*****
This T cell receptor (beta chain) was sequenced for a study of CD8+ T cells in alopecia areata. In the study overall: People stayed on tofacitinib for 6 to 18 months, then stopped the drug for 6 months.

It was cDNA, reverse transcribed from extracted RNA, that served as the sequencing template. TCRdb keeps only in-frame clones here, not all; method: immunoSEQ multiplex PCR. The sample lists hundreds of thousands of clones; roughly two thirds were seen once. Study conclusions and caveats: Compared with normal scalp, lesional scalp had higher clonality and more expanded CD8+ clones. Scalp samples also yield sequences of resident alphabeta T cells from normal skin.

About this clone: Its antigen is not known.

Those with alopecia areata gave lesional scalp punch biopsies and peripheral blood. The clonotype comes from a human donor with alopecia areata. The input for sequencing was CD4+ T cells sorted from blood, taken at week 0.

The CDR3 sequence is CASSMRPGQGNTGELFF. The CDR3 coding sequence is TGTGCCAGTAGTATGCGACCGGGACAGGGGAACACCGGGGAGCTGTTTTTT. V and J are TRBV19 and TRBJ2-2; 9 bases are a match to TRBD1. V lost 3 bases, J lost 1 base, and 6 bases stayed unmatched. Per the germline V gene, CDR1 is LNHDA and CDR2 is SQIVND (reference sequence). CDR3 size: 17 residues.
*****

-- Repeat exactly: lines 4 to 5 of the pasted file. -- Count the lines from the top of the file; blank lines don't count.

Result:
Those with alopecia areata gave lesional scalp punch biopsies and peripheral blood. The clonotype comes from a human donor with alopecia areata. The input for sequencing was CD4+ T cells sorted from blood, taken at week 0.

The CDR3 sequence is CASSMRPGQGNTGELFF. The CDR3 coding sequence is TGTGCCAGTAGTATGCGACCGGGACAGGGGAACACCGGGGAGCTGTTTTTT. V and J are TRBV19 and TRBJ2-2; 9 bases are a match to TRBD1. V lost 3 bases, J lost 1 base, and 6 bases stayed unmatched. Per the germline V gene, CDR1 is LNHDA and CDR2 is SQIVND (reference sequence). CDR3 size: 17 residues.